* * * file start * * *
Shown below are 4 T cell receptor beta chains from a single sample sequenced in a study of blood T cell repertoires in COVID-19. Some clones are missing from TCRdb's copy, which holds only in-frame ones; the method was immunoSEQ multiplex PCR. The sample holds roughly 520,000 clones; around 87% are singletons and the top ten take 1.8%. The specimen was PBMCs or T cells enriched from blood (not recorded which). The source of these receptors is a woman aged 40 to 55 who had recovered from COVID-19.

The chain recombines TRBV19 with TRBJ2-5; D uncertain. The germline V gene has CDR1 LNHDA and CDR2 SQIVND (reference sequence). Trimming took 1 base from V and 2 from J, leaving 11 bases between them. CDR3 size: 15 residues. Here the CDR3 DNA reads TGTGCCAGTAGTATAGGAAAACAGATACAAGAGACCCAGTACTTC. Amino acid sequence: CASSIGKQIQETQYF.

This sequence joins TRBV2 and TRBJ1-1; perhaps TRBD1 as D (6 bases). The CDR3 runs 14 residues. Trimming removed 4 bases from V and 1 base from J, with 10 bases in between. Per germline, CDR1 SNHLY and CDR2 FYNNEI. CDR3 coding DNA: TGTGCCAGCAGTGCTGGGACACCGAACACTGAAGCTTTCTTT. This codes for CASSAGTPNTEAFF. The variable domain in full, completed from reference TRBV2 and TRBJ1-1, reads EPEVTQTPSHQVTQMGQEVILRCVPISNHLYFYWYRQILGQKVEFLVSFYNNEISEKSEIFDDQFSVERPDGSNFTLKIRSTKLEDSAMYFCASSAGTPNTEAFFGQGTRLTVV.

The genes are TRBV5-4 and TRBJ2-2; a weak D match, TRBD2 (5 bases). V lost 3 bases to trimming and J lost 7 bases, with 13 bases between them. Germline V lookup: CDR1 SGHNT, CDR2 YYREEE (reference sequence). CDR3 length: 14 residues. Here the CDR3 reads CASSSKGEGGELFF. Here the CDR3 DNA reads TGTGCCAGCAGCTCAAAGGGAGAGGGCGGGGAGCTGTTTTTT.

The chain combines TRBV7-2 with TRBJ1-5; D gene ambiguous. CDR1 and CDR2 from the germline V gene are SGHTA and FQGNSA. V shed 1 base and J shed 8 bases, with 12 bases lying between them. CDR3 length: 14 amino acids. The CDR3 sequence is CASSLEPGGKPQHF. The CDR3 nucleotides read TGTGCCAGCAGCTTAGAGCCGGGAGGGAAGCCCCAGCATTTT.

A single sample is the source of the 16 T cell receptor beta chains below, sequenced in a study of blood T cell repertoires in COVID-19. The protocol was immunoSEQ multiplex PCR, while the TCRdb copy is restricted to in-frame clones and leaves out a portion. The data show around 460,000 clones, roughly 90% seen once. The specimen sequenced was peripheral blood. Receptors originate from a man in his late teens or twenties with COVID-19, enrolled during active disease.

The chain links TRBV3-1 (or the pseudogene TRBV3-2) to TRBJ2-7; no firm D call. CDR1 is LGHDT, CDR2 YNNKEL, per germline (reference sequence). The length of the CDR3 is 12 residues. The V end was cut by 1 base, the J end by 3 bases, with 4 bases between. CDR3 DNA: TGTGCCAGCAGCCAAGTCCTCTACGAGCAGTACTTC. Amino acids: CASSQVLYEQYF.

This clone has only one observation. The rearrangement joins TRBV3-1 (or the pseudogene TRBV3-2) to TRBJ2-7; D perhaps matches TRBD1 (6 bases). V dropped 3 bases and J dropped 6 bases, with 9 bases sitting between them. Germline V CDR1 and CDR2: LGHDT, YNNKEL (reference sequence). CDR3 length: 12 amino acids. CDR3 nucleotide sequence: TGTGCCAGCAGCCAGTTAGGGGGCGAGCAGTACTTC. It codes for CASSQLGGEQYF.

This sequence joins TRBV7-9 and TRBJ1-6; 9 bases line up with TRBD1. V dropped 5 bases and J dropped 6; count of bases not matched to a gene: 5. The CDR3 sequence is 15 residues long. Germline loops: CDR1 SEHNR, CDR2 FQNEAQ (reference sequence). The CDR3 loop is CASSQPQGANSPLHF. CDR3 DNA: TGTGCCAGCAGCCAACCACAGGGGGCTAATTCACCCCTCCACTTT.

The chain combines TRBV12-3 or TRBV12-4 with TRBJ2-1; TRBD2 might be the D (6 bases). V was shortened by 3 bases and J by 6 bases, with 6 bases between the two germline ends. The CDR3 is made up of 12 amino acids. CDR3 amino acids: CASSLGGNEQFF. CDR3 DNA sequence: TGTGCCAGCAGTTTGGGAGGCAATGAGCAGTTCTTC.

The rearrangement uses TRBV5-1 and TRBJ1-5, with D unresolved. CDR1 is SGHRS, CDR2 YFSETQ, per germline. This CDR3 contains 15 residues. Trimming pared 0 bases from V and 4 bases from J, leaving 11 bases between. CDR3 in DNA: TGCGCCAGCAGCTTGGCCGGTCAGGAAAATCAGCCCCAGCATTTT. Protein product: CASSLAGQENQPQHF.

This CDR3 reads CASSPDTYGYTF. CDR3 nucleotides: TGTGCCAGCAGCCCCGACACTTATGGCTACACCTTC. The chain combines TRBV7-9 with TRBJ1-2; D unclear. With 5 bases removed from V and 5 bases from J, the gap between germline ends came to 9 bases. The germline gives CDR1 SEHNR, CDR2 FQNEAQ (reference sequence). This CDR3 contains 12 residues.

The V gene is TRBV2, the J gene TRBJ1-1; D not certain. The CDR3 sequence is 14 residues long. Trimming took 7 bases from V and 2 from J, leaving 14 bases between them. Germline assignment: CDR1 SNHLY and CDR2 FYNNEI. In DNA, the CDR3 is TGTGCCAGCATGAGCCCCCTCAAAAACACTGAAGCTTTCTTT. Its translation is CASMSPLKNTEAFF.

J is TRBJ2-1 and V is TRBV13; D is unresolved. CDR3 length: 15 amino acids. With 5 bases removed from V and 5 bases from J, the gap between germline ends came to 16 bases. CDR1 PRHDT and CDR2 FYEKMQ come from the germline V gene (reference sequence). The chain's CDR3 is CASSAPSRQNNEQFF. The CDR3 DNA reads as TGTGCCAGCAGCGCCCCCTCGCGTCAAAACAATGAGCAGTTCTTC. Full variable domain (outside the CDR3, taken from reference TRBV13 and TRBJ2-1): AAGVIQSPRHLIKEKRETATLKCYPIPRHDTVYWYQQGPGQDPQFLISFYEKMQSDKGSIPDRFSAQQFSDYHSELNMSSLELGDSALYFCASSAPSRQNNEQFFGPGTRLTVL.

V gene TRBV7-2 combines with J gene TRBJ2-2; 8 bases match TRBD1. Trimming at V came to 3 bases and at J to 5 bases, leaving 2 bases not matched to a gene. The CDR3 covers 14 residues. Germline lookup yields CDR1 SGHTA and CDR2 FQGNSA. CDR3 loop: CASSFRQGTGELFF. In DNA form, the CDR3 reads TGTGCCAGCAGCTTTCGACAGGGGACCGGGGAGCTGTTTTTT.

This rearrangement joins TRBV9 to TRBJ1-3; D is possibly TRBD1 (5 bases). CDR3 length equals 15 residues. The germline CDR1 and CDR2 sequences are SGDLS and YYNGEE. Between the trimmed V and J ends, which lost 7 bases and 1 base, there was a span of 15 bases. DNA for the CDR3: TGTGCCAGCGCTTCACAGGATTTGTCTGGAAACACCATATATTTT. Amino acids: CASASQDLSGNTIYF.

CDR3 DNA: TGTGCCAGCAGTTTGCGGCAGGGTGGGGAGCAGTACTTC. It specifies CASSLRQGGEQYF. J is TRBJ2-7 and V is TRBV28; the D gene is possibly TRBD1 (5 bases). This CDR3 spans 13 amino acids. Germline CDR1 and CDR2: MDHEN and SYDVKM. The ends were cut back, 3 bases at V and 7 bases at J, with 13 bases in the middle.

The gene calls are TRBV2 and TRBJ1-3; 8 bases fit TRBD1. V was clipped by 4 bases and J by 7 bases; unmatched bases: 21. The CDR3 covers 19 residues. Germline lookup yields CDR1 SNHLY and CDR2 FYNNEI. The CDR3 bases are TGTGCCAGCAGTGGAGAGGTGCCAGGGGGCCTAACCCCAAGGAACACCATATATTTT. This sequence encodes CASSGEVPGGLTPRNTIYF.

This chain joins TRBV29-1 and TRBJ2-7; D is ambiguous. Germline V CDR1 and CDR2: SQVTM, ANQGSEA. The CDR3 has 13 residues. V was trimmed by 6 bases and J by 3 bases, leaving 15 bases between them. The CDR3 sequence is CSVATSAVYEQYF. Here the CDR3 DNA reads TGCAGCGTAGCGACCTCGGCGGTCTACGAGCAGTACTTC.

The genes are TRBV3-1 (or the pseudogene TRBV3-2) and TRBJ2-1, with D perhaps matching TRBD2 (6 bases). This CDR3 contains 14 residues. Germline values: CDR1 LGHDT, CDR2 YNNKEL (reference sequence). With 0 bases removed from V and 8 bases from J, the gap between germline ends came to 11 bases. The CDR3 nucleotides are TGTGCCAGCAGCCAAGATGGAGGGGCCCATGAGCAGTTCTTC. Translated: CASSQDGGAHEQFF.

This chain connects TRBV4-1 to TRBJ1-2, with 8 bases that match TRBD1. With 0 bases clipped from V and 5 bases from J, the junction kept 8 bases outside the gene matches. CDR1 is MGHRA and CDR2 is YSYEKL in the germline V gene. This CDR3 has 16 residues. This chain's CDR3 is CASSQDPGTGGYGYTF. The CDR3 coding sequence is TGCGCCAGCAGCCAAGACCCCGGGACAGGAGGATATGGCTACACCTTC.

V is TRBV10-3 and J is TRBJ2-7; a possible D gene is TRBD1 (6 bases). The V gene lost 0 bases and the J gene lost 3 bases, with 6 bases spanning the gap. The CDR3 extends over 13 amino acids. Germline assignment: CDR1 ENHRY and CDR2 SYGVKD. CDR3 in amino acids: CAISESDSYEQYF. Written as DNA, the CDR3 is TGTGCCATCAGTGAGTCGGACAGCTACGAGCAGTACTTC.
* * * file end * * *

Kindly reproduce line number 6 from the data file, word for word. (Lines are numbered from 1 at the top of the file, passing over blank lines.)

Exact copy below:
A single sample is the source of the 16 T cell receptor beta chains below, sequenced in a study of blood T cell repertoires in COVID-19. The protocol was immunoSEQ multiplex PCR, while the TCRdb copy is restricted to in-frame clones and leaves out a portion. The data show around 460,000 clones, roughly 90% seen once. The specimen sequenced was peripheral blood. Receptors originate from a man in his late teens or twenties with COVID-19, enrolled during active disease.